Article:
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What Really Matters in Climate Policy

We environmentalists and progressives arguably do as much damage to our chance of getting good climate legislation that we want – as the most egregiously fossil-fueled Senators paid fortunes to filibuster it. The only difference is, in our case, it’s inadvertent. We pick on up trivialities and put our foot down.

There’s two reasons we can’t get behind good policy. They both point to massive media failure. They both derive from the fact that we have no clue.

1. We have not really delved into the nitty gritty of policy to understand why some policy works, and some doesn’t.

We environmentalists tend to get caught up on the relative trivialities like “pollution permit giveaways” or “off-shore drilling” while not putting our foot down on the essential sine qua non of climate policy – placing a “cap” that limits allowable greenhouse gas emissions and then ratcheting down that limit. Here is a great series that helps us shed a little light on that. This helps sort the essential from the trivial.

2. We have no idea how the US Senate actually operates so we have no idea of why we can’t simply pass strong climate legislation (and then get disillusioned and give up).

The other stumbling block for environmentalists trying to improve policy is real political ignorance of why the Senate can’t pass good legislation on climate. The media doesn’t make it clear why that is. People are seemingly unaware that we have selected 41 Republicans who prevent the passage of any and all climate and clean energy bills.

The oil and gas industry pays them to prevent it, and here is how they do it. It is very successful.

Before any vote, there has to be a vote to take a vote, which requires 60 votes to get past what is called “the cloture vote.” In past decades this was a simple routine vote. But now Republicans use this rule to prevent legislation coming to the floor for an up or down simple majority vote. This now slows the Senate to an unnatural crawl, as it has since Democrats recently got more than 50 in the Senate, beginning in 2007.  Because the government would grind to a halt if they spent weeks voting cloture on the same piece of legislation day after day, they can’t bring the same bill up for the same cloture vote every day to get the same results. As a result, the minority party is now able to dictate policy and prevent all legislation from happening.

The only exception: when the entire nation is loudly clamoring for  reform. On regulating Wall Street, Reid was able to keep dragging the same cloture vote out in front of the nation, over and over till the Republicans cracked. The corporate media had inadvertently allowed some signs from their astroturf Tea Partiers to register displeasure with Wall Street – along with all the more traditional targets of the corporate right like regulation of industry (socialism) and paying their share for shared infrastructure (taxes).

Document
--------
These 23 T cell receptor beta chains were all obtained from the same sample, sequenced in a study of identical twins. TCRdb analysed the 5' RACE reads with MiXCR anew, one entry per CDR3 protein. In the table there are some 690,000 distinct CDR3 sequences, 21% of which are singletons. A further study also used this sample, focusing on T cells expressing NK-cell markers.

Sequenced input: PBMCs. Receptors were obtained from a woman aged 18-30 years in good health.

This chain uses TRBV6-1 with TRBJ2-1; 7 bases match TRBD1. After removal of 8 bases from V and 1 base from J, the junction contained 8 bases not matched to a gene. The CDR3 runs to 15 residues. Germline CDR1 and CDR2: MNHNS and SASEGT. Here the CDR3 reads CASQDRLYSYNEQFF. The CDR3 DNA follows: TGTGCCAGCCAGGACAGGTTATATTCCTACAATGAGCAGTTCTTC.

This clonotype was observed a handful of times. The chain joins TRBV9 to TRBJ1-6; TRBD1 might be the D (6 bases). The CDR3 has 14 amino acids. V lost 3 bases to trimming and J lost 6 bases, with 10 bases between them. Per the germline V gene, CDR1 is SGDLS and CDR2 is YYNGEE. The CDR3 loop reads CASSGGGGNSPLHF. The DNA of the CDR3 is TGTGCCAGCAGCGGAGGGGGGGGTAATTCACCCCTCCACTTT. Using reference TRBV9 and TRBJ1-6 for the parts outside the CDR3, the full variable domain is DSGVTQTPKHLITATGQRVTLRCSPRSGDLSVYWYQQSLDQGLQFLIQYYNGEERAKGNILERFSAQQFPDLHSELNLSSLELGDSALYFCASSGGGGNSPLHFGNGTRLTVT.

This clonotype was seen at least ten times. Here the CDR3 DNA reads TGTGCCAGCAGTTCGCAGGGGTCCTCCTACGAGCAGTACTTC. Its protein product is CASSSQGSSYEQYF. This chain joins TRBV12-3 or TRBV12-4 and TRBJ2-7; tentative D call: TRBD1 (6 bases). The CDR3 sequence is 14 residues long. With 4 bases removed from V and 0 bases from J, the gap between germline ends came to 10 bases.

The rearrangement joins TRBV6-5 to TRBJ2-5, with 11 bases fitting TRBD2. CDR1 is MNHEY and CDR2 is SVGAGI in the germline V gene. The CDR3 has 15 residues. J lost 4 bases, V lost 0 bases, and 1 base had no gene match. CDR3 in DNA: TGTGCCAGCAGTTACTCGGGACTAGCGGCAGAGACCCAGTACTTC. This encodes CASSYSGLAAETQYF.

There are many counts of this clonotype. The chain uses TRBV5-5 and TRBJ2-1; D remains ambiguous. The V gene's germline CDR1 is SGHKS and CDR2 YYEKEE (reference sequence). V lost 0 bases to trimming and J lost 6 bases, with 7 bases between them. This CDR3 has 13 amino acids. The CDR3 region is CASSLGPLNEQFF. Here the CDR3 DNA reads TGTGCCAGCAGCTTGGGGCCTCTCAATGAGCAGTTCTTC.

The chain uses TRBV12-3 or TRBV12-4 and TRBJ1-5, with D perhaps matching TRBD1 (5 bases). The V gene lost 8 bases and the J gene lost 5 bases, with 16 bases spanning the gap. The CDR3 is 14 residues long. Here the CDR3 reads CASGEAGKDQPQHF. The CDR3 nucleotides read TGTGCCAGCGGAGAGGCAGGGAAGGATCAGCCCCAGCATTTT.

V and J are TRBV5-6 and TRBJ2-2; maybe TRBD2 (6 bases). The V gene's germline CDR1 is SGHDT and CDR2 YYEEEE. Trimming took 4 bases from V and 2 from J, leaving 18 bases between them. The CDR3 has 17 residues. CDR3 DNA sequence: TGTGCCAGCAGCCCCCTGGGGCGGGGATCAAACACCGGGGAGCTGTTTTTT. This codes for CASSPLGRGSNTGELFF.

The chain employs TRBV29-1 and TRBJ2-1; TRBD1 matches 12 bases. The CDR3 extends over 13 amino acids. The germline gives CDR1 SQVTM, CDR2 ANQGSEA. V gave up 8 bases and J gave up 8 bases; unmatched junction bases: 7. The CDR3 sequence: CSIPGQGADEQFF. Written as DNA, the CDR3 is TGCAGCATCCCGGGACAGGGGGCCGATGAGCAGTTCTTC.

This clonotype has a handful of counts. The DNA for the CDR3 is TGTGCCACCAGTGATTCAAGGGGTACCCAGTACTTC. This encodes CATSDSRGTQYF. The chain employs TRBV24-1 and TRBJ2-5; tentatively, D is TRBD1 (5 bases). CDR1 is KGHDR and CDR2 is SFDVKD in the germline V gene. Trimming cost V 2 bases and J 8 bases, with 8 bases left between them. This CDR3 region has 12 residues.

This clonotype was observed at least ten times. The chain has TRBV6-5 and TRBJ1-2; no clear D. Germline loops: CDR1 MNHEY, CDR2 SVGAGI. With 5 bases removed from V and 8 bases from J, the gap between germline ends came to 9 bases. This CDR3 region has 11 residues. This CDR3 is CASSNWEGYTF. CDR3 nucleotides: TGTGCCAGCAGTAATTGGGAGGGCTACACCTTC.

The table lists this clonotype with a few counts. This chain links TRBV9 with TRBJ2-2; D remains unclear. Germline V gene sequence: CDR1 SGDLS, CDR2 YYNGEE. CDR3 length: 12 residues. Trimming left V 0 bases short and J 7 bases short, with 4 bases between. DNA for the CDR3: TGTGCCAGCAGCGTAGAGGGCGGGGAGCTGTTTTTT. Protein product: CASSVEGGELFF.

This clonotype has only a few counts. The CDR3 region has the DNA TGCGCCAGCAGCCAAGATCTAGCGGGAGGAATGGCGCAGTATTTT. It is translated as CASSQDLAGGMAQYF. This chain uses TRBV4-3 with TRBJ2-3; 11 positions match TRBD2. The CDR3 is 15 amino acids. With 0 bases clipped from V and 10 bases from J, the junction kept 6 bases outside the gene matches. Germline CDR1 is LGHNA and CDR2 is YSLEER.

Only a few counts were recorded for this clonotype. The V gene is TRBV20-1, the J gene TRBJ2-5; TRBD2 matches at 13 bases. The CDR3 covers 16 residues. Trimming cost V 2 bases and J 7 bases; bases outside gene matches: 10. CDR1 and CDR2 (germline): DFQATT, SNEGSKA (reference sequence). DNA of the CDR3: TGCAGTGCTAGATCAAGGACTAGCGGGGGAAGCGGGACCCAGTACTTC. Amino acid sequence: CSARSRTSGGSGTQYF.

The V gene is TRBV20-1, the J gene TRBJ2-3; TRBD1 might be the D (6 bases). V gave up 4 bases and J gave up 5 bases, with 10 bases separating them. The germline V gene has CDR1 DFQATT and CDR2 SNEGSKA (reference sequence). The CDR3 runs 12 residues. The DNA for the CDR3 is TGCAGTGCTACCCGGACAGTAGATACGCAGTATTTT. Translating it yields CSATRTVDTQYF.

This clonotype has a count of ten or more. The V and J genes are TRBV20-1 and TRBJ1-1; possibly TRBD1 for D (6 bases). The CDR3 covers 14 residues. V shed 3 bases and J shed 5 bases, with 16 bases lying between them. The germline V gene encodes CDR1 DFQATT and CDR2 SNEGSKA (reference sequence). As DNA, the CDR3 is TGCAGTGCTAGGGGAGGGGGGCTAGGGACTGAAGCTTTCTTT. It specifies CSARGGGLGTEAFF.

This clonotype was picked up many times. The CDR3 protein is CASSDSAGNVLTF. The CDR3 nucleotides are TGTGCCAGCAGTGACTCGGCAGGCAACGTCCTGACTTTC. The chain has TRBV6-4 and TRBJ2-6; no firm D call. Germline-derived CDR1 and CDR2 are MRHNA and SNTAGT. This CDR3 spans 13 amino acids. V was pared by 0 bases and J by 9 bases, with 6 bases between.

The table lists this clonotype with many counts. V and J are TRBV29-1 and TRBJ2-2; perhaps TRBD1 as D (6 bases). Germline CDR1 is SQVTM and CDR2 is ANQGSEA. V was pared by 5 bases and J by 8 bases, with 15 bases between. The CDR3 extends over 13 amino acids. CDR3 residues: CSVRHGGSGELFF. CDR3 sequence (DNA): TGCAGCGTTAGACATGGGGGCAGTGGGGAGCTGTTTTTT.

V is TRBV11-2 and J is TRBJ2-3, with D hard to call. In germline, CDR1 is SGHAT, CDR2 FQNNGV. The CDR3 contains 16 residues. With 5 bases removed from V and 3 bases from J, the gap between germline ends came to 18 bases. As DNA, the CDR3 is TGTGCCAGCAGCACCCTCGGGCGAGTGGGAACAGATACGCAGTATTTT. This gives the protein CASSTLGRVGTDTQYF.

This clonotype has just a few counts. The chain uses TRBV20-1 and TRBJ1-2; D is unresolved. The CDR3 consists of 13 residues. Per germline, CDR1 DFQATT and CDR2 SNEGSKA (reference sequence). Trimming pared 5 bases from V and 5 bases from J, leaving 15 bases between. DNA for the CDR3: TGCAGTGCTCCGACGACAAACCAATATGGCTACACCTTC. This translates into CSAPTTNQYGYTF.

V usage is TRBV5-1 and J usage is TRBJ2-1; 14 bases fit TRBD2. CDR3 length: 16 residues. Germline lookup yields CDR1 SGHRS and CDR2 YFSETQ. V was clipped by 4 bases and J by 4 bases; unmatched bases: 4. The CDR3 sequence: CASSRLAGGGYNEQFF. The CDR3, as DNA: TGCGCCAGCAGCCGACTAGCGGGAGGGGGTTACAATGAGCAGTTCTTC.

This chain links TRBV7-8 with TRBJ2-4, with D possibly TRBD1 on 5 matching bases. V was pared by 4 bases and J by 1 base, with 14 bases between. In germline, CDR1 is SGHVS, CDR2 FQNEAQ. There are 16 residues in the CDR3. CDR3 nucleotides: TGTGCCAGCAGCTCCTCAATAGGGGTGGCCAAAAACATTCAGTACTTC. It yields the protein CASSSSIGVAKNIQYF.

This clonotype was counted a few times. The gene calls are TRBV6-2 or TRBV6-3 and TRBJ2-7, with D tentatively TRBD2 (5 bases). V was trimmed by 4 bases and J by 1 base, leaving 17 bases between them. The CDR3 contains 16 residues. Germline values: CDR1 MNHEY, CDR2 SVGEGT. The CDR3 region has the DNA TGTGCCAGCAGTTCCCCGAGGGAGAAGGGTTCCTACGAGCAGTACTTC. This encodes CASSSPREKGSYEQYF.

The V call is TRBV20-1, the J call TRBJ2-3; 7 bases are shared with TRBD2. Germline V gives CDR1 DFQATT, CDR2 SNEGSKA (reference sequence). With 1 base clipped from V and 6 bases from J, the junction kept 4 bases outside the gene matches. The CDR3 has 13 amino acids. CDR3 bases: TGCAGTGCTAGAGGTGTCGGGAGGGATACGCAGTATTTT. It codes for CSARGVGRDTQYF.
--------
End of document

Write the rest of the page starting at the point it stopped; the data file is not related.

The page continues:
So why can’t Reid drag the Republican intransigence out in front of the nation on climate legislation? Obviously the corporate media won’t ever bus Tea Partiers in front of cameras demanding legislation to limit carbon pollution or to impose more stiff regulation on the fossil industry. They would not allow it on the airwaves.

But we too are not demanding the big policy. We get caught up in the little issues and argue about them. We don’t know why good policy is not being passed and so we blame the Democrats we sent there to pass it and get disillusioned and cynical. All politicians are the same, they are all sellouts, they have no guts, and so on.

So, on climate legislation, by contrast the message is muddled. We environmentalists are all over the place on what needs to be done and don’t understand why it isn’t done. The solution to that problem? Find out what to fight for and why.

We need to be one voice backing up the climate bill. Now is not the time to argue about this or that. Let’s not get bogged down in trivialities. We need to be clear on what needs to happen.  If we show support for the main issue in the (leaked) climate bill when it is published this week, then we have a chance of getting it passed.

Image: Flikr user Chuckumentary

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Written By

writes at CleanTechnica, CSP-Today and Renewable Energy World.  She has also been published at Wind Energy Update, Solar Plaza, Earthtechling PV-Insider , and GreenProphet, Ecoseed, NRDC OnEarth, MatterNetwork, Celsius, EnergyNow, and Scientific American. As a former serial entrepreneur in product design, Susan brings an innovator's perspective on inventing a carbon-constrained civilization: If necessity is the mother of invention, solving climate change is the mother of all necessities! As a lover of history and sci-fi, she enjoys chronicling the strange future we are creating in these interesting times.    Follow Susan on Twitter @dotcommodity.


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